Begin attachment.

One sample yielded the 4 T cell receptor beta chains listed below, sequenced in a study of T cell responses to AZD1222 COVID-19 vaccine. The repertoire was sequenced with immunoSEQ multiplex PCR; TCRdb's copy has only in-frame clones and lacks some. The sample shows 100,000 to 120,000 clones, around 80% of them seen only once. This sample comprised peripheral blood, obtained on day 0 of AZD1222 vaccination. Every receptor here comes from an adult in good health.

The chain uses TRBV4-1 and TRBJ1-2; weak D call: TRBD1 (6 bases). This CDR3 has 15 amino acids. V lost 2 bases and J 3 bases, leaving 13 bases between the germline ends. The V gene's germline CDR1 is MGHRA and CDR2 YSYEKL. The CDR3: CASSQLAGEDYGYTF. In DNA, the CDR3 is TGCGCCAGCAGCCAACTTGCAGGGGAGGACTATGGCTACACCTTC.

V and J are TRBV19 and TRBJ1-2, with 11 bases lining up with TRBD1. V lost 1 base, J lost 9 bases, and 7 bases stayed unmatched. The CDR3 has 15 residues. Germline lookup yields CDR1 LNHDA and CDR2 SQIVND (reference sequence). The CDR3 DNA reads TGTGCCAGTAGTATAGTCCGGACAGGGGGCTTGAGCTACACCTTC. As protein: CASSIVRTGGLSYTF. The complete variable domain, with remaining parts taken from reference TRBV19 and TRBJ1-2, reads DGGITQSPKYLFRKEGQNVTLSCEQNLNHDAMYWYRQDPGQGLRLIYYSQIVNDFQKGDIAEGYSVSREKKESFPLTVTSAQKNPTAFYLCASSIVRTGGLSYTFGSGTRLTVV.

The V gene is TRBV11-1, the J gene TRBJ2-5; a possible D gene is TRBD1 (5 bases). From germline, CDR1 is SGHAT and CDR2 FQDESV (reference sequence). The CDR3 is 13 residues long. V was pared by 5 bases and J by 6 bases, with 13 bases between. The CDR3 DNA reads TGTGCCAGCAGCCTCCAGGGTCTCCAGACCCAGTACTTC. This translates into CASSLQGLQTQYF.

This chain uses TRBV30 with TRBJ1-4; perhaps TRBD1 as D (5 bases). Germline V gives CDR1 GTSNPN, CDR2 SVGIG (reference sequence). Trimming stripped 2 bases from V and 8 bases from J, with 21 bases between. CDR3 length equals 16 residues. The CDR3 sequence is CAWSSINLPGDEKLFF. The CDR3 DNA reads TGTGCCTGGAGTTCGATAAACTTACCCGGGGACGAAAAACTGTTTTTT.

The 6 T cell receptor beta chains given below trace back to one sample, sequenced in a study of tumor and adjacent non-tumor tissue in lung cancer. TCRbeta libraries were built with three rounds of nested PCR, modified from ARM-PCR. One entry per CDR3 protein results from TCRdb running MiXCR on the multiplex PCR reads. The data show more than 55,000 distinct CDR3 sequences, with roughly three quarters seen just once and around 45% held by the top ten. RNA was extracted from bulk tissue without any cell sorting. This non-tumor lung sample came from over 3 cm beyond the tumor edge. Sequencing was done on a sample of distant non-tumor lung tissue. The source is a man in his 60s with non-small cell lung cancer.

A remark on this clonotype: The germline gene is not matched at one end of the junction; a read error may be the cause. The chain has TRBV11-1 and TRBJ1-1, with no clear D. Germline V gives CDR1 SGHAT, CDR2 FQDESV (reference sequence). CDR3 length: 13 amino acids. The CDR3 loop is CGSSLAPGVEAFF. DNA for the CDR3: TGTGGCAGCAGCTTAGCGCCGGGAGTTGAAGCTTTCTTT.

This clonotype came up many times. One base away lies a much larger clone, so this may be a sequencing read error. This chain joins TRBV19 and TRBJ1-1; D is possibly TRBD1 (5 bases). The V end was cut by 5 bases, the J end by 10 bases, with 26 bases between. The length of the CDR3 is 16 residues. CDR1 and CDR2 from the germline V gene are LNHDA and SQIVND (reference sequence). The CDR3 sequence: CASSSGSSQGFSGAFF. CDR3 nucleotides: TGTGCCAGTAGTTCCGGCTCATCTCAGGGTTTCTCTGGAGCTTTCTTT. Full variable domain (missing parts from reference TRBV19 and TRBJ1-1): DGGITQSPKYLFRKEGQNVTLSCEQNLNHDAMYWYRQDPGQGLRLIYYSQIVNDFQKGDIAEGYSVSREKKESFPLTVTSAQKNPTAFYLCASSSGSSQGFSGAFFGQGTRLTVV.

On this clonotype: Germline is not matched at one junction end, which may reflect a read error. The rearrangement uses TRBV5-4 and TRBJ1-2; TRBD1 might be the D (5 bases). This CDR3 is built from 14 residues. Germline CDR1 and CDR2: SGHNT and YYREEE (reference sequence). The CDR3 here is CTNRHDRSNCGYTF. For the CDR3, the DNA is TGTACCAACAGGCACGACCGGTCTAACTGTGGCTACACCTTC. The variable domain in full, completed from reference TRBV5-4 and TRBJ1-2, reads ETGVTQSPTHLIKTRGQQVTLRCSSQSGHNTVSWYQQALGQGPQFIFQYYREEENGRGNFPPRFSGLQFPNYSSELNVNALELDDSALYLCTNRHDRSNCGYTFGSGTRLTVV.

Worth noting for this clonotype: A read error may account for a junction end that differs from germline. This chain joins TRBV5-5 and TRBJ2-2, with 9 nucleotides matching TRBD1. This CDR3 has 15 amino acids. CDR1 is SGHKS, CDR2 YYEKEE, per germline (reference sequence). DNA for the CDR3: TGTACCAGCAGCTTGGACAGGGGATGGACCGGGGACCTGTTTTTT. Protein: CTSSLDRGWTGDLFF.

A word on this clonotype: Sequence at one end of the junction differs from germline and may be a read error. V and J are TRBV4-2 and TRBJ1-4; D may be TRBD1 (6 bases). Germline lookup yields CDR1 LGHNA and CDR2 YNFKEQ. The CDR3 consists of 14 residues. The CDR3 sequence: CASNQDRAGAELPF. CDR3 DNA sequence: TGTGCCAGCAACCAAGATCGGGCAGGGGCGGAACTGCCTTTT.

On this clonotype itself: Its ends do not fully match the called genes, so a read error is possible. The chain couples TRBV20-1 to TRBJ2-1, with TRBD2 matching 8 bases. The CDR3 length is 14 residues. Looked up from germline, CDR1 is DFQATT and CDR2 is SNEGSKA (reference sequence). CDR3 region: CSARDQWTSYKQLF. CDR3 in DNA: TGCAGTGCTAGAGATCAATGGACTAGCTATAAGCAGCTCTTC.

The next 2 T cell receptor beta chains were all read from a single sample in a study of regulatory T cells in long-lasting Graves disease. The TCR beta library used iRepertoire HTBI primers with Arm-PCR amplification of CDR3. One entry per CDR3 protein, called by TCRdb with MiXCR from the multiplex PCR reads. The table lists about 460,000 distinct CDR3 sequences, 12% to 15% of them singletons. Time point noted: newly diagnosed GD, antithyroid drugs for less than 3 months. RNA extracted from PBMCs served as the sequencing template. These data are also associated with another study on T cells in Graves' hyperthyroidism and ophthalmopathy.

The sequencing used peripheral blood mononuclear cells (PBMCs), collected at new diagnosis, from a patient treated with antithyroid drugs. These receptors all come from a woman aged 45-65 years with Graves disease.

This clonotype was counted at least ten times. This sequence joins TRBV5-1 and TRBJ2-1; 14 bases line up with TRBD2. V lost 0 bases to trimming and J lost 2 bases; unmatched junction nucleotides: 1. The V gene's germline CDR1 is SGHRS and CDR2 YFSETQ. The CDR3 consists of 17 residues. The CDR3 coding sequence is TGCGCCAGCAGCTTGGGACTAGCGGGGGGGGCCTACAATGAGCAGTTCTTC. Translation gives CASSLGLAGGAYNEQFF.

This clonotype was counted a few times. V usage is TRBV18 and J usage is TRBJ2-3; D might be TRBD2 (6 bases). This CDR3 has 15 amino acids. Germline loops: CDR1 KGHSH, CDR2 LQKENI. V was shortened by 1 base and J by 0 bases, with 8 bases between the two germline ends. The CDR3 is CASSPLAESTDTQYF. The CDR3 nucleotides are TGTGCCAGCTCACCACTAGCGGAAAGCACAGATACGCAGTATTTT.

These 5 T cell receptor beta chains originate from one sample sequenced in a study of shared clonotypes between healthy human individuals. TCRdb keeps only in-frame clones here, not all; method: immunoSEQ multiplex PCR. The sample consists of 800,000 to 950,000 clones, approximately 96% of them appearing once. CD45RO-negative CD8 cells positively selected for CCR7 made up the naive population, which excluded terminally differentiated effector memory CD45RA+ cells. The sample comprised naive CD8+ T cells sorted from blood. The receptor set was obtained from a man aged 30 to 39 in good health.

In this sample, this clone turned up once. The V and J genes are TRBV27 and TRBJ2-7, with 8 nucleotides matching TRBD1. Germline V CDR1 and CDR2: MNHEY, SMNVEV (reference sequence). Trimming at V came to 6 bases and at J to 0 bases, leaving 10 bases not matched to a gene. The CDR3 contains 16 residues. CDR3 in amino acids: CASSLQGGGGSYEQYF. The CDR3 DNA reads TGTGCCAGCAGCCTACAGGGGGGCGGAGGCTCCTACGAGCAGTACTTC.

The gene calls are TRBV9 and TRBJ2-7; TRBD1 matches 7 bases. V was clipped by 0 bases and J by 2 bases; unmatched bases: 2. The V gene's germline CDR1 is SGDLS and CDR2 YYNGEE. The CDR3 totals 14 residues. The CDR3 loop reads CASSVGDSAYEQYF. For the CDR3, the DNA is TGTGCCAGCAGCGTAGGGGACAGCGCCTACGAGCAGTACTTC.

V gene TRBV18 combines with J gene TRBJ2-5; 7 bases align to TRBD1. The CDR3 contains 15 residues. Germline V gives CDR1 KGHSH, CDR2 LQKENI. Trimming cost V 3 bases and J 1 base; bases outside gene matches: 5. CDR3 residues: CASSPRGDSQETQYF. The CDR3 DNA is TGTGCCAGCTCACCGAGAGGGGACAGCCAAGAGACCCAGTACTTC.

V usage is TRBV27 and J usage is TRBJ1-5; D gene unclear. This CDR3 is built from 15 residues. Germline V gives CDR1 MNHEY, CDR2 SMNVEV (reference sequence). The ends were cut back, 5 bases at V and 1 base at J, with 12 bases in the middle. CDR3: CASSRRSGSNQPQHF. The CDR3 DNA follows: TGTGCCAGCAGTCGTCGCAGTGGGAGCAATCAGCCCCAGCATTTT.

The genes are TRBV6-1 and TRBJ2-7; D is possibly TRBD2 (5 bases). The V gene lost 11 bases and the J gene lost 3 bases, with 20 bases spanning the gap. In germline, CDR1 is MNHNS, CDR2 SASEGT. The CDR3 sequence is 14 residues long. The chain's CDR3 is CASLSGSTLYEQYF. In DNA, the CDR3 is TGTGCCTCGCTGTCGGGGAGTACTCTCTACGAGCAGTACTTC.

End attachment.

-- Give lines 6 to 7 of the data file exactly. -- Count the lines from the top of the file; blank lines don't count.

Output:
The 6 T cell receptor beta chains given below trace back to one sample, sequenced in a study of tumor and adjacent non-tumor tissue in lung cancer. TCRbeta libraries were built with three rounds of nested PCR, modified from ARM-PCR. One entry per CDR3 protein results from TCRdb running MiXCR on the multiplex PCR reads. The data show more than 55,000 distinct CDR3 sequences, with roughly three quarters seen just once and around 45% held by the top ten. RNA was extracted from bulk tissue without any cell sorting. This non-tumor lung sample came from over 3 cm beyond the tumor edge. Sequencing was done on a sample of distant non-tumor lung tissue. The source is a man in his 60s with non-small cell lung cancer.

A remark on this clonotype: The germline gene is not matched at one end of the junction; a read error may be the cause. The chain has TRBV11-1 and TRBJ1-1, with no clear D. Germline V gives CDR1 SGHAT, CDR2 FQDESV (reference sequence). CDR3 length: 13 amino acids. The CDR3 loop is CGSSLAPGVEAFF. DNA for the CDR3: TGTGGCAGCAGCTTAGCGCCGGGAGTTGAAGCTTTCTTT.